Eutectic Salt for Solar Home Heat Storage
On Jan. 18, 2008, David Allan wrote:
Dr. Maria Telkas, U of Delaware, proved that Glauber's Salt technology was sound and economical some 30 years ago. She had a couple of patents in that regard. She built a home based on same at the U. of Delaware, and it was a nice practical validation. This technology could have a major impact on how we deal with energy, but no one has picked it up. Some have tried, but they didn't follow her patent guidelines, and they failed. They make it in Europe successfully.
PCM is about the only retailer I have found in the states, but I have not researched it recently. I bought some from them for our rental addition that is described on our web site, and the shipping costs from Sweden were like $400!
In Europe it is cost effective, but not here yet because we have been able to get energy so cheap. That will change.
Thermal storage is a fundamental problem in solar designs and phase change materials make tremendous logical sense when you go through the numbers. For example, stone, brick and the like have about 0.2 cal./gram/deg C heat capacity. The different mixtures of Glauber's salts, for example, have about 50 to 80 cal./gram during the phase change. Water is 1 cal./gram/deg C. So if you cycle brick, for example, through about 5 degree Celsius change, you only have 1 cal./gram. In this case you have an advantage of 50 to 80 times the thermal storage with Glauber's salts as you do with brick.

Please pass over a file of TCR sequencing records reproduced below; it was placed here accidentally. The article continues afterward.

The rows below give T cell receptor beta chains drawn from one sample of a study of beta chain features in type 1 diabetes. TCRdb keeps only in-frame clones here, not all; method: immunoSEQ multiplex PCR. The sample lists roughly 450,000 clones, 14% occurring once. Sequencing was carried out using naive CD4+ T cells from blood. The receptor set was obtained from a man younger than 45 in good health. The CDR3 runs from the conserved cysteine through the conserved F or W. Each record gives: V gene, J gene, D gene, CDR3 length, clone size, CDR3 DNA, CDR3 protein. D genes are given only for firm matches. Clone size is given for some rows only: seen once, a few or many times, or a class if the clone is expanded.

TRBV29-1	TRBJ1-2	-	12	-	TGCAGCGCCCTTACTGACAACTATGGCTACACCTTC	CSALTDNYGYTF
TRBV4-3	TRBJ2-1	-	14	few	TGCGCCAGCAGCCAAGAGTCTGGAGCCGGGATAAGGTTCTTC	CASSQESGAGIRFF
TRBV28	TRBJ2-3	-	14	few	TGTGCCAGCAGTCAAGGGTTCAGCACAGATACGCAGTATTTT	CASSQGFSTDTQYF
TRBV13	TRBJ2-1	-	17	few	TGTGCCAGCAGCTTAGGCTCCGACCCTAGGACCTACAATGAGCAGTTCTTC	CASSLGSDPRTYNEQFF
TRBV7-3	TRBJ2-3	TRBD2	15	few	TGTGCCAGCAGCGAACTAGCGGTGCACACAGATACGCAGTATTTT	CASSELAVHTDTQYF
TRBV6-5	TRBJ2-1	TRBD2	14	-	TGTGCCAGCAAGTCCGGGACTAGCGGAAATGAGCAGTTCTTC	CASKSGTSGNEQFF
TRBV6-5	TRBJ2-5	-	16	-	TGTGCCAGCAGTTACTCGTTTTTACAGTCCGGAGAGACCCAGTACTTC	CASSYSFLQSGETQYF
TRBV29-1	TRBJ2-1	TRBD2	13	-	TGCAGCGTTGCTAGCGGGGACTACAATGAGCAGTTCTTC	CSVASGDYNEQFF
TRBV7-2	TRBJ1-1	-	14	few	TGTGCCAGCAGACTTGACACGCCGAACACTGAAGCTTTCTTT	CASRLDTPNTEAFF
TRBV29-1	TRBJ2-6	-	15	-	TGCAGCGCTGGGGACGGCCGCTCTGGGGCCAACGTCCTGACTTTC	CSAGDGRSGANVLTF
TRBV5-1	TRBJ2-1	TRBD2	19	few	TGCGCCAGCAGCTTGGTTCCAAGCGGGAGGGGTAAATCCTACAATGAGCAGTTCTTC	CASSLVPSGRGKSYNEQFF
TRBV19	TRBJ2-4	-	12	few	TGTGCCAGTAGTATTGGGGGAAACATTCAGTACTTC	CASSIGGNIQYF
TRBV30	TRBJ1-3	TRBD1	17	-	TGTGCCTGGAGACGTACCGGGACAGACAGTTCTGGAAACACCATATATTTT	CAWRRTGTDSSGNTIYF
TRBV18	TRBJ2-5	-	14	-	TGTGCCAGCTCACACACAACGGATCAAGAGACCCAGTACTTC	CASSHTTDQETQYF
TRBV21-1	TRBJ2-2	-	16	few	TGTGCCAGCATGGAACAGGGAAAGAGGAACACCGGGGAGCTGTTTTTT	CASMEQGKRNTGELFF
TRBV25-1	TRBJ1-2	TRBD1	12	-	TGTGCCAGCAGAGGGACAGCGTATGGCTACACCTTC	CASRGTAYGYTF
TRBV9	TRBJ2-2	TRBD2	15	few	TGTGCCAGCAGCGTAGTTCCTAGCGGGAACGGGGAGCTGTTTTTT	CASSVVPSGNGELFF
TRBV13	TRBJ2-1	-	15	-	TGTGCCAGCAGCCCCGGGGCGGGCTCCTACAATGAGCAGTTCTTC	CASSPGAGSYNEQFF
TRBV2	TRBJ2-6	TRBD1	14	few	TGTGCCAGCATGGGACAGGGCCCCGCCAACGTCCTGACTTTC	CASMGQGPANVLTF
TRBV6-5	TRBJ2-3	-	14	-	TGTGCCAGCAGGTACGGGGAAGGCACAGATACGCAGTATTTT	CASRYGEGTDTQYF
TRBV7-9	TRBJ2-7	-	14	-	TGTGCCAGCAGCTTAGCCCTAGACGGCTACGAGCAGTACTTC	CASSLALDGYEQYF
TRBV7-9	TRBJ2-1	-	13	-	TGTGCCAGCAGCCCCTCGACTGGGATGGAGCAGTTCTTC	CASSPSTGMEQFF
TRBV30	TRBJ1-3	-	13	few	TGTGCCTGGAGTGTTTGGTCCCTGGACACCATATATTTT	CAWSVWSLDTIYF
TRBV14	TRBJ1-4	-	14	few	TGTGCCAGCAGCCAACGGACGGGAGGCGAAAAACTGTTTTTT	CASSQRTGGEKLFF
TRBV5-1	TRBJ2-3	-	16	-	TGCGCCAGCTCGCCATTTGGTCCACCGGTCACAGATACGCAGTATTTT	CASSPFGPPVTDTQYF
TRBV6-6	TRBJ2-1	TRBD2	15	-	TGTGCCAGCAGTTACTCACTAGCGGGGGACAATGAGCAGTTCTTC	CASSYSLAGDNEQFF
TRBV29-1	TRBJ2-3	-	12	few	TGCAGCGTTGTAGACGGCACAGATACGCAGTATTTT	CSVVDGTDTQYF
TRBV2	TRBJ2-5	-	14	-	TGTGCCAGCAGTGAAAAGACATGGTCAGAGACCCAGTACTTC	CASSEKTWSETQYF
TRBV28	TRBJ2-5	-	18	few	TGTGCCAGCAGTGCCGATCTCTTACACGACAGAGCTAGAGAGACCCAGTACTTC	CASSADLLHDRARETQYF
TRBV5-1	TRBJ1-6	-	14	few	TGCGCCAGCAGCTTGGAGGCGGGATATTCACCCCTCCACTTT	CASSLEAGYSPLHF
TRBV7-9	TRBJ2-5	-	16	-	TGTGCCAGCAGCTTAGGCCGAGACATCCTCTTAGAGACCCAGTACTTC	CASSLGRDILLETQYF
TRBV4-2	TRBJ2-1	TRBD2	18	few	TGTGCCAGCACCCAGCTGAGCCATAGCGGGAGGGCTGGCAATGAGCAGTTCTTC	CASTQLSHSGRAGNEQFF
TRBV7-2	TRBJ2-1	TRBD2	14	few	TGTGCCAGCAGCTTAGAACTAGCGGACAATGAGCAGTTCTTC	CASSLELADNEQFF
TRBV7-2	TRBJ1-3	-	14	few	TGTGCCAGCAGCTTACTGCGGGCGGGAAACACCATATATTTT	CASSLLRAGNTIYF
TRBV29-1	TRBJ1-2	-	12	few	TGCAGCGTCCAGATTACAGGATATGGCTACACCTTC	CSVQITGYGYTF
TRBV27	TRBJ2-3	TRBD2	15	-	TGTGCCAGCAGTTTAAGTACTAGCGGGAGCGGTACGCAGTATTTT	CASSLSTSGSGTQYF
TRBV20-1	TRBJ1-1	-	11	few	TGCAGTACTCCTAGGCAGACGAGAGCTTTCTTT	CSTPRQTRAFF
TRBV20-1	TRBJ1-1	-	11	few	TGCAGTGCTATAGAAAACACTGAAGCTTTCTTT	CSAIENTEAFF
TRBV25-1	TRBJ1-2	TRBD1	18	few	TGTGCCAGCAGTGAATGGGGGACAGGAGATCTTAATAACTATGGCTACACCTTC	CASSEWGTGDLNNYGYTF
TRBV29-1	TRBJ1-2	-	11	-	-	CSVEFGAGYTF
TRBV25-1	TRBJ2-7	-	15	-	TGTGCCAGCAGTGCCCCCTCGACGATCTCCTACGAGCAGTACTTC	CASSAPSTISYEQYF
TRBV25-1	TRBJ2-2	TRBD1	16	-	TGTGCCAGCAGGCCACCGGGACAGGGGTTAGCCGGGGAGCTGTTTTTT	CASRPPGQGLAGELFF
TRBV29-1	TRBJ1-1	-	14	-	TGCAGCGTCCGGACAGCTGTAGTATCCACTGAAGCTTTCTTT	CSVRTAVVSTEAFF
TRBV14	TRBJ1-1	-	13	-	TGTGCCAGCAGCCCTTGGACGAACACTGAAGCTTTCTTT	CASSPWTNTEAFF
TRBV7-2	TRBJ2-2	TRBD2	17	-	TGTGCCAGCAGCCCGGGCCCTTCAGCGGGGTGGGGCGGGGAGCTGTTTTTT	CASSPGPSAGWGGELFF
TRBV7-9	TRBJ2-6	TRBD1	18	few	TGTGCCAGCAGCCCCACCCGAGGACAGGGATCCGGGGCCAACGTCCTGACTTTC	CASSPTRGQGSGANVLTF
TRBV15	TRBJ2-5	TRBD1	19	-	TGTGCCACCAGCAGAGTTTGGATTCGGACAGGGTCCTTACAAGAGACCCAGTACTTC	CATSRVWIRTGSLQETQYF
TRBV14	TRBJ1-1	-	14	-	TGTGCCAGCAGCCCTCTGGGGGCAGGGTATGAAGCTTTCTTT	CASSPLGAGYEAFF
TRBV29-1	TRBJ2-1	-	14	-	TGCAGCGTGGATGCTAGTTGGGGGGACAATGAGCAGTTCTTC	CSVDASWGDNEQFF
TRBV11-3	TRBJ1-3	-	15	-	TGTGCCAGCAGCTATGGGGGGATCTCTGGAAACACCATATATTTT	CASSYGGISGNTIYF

As described on our web site, I can heat the north side of our home (passively) with these salts. Because of Dr. Telka's patented techniques, the salts cycle indefinitely. I have had mine for about 20 years.
My salt tubes are about 2 1/2 inches in diameter and 36 inches long and are black-heavy PVC -- sealed with caps on the ends. They work well. As you can see on our web site, I have them on the South side so that the winter sun gives them good exposure -- melting them during the day time, so that they will give off 90 degree F heat at night. If you had them in a circulating water bath, that would probably work as well.
On March 11, 2008, David Allan wrote:
The salts that I have melt at 90 degrees F and have a heat capacity of about 80 calories per gram.
On October 05, 2010, David Allan wrote:
On June 25, 2012, Kannazuki Shimura wrote:
"If you are in the
U.S., they are sold by PCM
Products, if you are in Europe, just ask around or you can buy a heat
storage/exchange system that already uses them.
Page posted January 18, 2008 by Sterling